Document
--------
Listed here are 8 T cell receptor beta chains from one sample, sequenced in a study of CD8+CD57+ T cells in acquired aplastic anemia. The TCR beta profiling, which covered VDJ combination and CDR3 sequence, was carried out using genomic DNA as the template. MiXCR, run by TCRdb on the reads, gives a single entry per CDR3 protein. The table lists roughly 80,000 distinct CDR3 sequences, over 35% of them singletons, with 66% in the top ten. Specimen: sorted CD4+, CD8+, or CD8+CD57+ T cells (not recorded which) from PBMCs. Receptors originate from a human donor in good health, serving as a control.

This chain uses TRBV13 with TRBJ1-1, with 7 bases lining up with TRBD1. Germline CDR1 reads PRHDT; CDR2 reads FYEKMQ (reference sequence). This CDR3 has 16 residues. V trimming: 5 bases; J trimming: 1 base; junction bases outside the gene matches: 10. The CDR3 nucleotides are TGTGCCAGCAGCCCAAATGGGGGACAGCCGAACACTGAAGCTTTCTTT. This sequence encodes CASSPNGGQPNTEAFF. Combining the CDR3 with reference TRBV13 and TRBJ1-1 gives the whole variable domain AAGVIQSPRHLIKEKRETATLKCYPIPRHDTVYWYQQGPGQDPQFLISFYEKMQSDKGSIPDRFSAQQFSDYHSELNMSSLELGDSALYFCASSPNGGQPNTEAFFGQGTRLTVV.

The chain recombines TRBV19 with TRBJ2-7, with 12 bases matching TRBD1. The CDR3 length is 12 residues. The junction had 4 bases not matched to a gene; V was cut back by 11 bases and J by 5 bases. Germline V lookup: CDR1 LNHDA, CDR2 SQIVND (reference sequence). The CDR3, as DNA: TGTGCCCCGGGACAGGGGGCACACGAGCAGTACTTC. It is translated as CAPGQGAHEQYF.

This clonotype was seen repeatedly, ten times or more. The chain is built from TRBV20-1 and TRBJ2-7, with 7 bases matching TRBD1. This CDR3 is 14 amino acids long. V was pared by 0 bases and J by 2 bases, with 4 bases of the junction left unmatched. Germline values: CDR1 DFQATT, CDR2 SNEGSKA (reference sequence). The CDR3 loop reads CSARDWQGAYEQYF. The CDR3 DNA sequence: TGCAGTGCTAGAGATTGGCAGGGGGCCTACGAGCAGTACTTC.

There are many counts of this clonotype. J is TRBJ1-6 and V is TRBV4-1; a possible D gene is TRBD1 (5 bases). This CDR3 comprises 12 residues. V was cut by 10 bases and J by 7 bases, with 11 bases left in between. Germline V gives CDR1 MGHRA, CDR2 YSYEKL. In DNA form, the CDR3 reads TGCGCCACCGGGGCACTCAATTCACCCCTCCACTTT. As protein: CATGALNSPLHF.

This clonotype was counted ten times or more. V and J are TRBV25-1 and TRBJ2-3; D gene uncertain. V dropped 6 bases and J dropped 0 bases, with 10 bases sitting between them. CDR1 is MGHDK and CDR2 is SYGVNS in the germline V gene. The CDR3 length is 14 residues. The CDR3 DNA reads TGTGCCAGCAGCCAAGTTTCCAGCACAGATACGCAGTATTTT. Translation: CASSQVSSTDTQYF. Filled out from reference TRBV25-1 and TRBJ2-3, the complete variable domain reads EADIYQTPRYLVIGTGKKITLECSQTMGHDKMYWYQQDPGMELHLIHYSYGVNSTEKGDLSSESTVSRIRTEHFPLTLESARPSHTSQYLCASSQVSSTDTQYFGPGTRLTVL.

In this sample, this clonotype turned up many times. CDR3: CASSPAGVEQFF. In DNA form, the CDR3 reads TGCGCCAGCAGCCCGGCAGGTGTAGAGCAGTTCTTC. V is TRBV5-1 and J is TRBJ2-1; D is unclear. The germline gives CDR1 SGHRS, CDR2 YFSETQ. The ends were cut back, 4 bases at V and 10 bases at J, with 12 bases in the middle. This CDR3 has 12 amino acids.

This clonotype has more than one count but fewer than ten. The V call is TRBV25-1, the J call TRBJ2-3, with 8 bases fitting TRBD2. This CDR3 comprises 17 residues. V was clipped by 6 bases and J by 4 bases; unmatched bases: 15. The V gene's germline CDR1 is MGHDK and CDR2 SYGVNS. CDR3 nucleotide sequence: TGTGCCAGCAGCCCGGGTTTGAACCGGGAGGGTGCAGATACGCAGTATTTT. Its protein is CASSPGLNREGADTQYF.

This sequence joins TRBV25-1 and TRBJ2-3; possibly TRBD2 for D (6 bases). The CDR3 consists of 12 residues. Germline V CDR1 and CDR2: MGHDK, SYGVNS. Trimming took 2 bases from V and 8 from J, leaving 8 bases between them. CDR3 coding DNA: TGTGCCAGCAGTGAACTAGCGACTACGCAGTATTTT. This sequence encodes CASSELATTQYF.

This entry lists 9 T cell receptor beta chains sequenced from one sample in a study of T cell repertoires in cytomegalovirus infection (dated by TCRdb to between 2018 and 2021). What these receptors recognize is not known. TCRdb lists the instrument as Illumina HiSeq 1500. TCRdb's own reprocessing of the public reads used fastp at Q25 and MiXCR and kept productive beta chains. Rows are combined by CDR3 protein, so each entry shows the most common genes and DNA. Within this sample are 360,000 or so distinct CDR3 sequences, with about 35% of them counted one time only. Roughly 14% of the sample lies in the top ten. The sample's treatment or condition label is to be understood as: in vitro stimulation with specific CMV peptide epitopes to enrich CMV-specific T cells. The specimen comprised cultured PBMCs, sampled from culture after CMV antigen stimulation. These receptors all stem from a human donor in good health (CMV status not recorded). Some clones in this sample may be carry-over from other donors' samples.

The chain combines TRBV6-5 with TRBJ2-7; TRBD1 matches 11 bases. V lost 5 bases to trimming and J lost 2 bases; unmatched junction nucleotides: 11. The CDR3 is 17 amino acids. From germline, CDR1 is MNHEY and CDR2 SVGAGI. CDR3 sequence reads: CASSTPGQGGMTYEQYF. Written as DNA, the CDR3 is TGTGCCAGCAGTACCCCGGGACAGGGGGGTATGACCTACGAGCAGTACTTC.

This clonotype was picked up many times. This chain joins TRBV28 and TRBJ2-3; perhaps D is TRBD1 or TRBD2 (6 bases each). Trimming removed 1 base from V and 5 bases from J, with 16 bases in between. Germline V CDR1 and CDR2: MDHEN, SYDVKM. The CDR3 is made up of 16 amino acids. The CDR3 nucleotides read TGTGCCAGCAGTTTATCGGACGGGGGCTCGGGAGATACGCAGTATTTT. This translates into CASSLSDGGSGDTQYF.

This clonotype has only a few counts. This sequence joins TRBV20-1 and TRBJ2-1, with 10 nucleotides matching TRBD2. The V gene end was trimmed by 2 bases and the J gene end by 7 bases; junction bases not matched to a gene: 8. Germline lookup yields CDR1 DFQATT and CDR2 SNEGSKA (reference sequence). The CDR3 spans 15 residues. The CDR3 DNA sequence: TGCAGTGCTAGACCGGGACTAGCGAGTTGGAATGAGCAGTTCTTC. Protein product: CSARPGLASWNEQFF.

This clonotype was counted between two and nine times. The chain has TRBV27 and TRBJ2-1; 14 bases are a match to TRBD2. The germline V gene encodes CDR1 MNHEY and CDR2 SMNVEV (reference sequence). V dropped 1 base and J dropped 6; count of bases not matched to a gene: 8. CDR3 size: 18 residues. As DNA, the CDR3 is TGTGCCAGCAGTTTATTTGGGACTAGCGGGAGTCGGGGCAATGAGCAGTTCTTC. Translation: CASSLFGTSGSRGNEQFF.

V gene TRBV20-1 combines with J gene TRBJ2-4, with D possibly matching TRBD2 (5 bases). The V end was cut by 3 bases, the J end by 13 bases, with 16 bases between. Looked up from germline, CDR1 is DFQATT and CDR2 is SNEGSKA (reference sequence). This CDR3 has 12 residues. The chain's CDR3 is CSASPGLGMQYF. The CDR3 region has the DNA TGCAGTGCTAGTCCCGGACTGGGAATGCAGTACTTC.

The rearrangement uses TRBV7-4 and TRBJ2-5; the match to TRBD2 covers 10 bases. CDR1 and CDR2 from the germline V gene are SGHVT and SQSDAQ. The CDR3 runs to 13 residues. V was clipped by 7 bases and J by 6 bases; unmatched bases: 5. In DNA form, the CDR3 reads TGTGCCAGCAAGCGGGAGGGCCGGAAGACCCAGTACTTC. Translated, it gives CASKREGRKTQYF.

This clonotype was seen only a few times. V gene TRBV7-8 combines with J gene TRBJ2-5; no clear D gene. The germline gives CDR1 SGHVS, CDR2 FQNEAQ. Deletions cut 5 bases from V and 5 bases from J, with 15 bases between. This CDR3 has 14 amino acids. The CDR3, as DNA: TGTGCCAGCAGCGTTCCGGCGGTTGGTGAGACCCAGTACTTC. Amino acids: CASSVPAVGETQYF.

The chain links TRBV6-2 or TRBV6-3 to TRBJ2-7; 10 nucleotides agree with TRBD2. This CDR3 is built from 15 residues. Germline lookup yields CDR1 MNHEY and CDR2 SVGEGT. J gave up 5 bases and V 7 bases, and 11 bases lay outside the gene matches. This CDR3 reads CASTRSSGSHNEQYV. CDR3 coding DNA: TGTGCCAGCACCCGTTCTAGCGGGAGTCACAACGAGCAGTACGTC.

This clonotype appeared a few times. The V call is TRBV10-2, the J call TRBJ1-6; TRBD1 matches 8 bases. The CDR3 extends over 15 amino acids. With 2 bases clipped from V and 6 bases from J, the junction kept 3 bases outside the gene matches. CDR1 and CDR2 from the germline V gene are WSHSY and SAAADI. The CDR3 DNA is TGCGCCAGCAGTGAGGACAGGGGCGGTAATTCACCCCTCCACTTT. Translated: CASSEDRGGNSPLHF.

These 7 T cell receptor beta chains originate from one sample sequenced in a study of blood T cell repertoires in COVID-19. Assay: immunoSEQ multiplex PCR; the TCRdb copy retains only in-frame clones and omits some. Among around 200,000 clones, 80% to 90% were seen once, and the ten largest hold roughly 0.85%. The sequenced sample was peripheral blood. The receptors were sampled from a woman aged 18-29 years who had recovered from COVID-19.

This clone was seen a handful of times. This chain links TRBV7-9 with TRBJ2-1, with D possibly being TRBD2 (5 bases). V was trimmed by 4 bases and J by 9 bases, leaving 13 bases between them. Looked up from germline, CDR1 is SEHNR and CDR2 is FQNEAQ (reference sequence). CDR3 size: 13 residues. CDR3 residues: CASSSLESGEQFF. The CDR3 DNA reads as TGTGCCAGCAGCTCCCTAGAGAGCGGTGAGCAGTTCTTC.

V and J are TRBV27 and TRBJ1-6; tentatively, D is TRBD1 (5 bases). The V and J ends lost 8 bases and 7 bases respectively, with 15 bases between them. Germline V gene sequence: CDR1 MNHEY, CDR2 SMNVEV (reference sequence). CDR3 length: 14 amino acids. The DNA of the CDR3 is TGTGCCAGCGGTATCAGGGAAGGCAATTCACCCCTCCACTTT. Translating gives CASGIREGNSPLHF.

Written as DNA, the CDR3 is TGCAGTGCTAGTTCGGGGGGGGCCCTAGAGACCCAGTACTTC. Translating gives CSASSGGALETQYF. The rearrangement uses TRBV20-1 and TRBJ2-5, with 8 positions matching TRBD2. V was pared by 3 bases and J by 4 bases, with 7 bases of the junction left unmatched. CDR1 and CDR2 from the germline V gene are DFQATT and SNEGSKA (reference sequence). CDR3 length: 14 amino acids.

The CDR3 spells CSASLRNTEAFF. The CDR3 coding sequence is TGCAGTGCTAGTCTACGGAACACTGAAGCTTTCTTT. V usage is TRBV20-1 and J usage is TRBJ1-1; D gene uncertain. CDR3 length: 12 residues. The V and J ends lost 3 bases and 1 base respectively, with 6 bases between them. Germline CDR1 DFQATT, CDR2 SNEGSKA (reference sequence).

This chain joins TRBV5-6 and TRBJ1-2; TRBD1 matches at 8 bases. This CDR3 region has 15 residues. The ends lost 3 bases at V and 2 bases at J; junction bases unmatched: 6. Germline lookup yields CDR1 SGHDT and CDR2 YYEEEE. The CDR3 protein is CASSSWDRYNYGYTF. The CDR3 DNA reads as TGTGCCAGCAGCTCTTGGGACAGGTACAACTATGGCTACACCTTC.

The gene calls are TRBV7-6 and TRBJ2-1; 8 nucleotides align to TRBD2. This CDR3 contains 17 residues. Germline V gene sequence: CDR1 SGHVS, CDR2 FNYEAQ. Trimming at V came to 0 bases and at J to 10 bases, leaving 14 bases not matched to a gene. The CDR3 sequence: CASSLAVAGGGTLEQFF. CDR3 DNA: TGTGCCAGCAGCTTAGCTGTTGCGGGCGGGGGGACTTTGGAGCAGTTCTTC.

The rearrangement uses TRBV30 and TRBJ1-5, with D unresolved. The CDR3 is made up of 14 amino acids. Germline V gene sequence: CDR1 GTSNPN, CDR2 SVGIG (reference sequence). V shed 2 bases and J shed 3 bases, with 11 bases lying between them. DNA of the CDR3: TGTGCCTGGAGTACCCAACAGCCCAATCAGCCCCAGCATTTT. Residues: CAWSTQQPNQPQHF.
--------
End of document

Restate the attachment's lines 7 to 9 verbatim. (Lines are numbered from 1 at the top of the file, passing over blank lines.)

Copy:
In this sample, this clonotype turned up many times. CDR3: CASSPAGVEQFF. In DNA form, the CDR3 reads TGCGCCAGCAGCCCGGCAGGTGTAGAGCAGTTCTTC. V is TRBV5-1 and J is TRBJ2-1; D is unclear. The germline gives CDR1 SGHRS, CDR2 YFSETQ. The ends were cut back, 4 bases at V and 10 bases at J, with 12 bases in the middle. This CDR3 has 12 amino acids.

This clonotype has more than one count but fewer than ten. The V call is TRBV25-1, the J call TRBJ2-3, with 8 bases fitting TRBD2. This CDR3 comprises 17 residues. V was clipped by 6 bases and J by 4 bases; unmatched bases: 15. The V gene's germline CDR1 is MGHDK and CDR2 SYGVNS. CDR3 nucleotide sequence: TGTGCCAGCAGCCCGGGTTTGAACCGGGAGGGTGCAGATACGCAGTATTTT. Its protein is CASSPGLNREGADTQYF.

This sequence joins TRBV25-1 and TRBJ2-3; possibly TRBD2 for D (6 bases). The CDR3 consists of 12 residues. Germline V CDR1 and CDR2: MGHDK, SYGVNS. Trimming took 2 bases from V and 8 from J, leaving 8 bases between them. CDR3 coding DNA: TGTGCCAGCAGTGAACTAGCGACTACGCAGTATTTT. This sequence encodes CASSELATTQYF.